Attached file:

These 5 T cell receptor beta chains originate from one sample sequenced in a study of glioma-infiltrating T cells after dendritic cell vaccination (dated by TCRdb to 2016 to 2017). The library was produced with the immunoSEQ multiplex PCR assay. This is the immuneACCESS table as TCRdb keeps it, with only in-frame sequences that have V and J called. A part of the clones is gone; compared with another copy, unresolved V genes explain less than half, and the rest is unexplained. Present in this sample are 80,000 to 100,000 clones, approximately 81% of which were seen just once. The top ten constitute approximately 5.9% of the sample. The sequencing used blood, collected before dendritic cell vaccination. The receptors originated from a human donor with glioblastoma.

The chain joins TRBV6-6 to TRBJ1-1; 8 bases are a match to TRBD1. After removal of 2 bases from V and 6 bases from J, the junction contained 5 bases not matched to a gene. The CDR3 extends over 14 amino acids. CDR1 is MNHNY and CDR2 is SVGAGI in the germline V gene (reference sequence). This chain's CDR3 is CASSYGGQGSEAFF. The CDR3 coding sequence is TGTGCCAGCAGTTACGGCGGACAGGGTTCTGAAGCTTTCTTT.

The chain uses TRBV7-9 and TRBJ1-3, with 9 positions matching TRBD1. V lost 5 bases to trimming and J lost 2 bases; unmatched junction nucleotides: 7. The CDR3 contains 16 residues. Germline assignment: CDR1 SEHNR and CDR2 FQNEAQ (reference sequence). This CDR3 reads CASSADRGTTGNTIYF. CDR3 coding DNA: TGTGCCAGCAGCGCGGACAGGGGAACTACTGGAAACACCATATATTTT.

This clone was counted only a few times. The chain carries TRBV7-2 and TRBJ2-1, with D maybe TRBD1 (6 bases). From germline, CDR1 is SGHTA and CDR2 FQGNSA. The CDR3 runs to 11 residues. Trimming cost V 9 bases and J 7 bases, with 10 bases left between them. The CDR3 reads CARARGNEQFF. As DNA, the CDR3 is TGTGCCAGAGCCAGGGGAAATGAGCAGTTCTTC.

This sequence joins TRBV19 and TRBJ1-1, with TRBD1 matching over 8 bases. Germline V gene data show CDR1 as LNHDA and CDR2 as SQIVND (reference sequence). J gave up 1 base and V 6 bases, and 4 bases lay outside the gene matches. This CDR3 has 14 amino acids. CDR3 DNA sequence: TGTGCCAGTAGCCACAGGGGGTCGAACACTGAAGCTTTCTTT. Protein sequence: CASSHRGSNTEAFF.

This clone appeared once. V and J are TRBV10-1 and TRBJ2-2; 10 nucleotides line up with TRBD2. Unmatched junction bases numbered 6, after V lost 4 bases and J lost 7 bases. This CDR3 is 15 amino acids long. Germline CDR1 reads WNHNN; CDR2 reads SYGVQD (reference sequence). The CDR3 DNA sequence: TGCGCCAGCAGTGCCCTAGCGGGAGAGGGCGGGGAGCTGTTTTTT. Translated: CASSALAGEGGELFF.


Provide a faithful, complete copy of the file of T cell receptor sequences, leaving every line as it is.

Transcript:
These 5 T cell receptor beta chains originate from one sample sequenced in a study of glioma-infiltrating T cells after dendritic cell vaccination (dated by TCRdb to 2016 to 2017). The library was produced with the immunoSEQ multiplex PCR assay. This is the immuneACCESS table as TCRdb keeps it, with only in-frame sequences that have V and J called. A part of the clones is gone; compared with another copy, unresolved V genes explain less than half, and the rest is unexplained. Present in this sample are 80,000 to 100,000 clones, approximately 81% of which were seen just once. The top ten constitute approximately 5.9% of the sample. The sequencing used blood, collected before dendritic cell vaccination. The receptors originated from a human donor with glioblastoma.

The chain joins TRBV6-6 to TRBJ1-1; 8 bases are a match to TRBD1. After removal of 2 bases from V and 6 bases from J, the junction contained 5 bases not matched to a gene. The CDR3 extends over 14 amino acids. CDR1 is MNHNY and CDR2 is SVGAGI in the germline V gene (reference sequence). This chain's CDR3 is CASSYGGQGSEAFF. The CDR3 coding sequence is TGTGCCAGCAGTTACGGCGGACAGGGTTCTGAAGCTTTCTTT.

The chain uses TRBV7-9 and TRBJ1-3, with 9 positions matching TRBD1. V lost 5 bases to trimming and J lost 2 bases; unmatched junction nucleotides: 7. The CDR3 contains 16 residues. Germline assignment: CDR1 SEHNR and CDR2 FQNEAQ (reference sequence). This CDR3 reads CASSADRGTTGNTIYF. CDR3 coding DNA: TGTGCCAGCAGCGCGGACAGGGGAACTACTGGAAACACCATATATTTT.

This clone was counted only a few times. The chain carries TRBV7-2 and TRBJ2-1, with D maybe TRBD1 (6 bases). From germline, CDR1 is SGHTA and CDR2 FQGNSA. The CDR3 runs to 11 residues. Trimming cost V 9 bases and J 7 bases, with 10 bases left between them. The CDR3 reads CARARGNEQFF. As DNA, the CDR3 is TGTGCCAGAGCCAGGGGAAATGAGCAGTTCTTC.

This sequence joins TRBV19 and TRBJ1-1, with TRBD1 matching over 8 bases. Germline V gene data show CDR1 as LNHDA and CDR2 as SQIVND (reference sequence). J gave up 1 base and V 6 bases, and 4 bases lay outside the gene matches. This CDR3 has 14 amino acids. CDR3 DNA sequence: TGTGCCAGTAGCCACAGGGGGTCGAACACTGAAGCTTTCTTT. Protein sequence: CASSHRGSNTEAFF.

This clone appeared once. V and J are TRBV10-1 and TRBJ2-2; 10 nucleotides line up with TRBD2. Unmatched junction bases numbered 6, after V lost 4 bases and J lost 7 bases. This CDR3 is 15 amino acids long. Germline CDR1 reads WNHNN; CDR2 reads SYGVQD (reference sequence). The CDR3 DNA sequence: TGCGCCAGCAGTGCCCTAGCGGGAGAGGGCGGGGAGCTGTTTTTT. Translated: CASSALAGEGGELFF.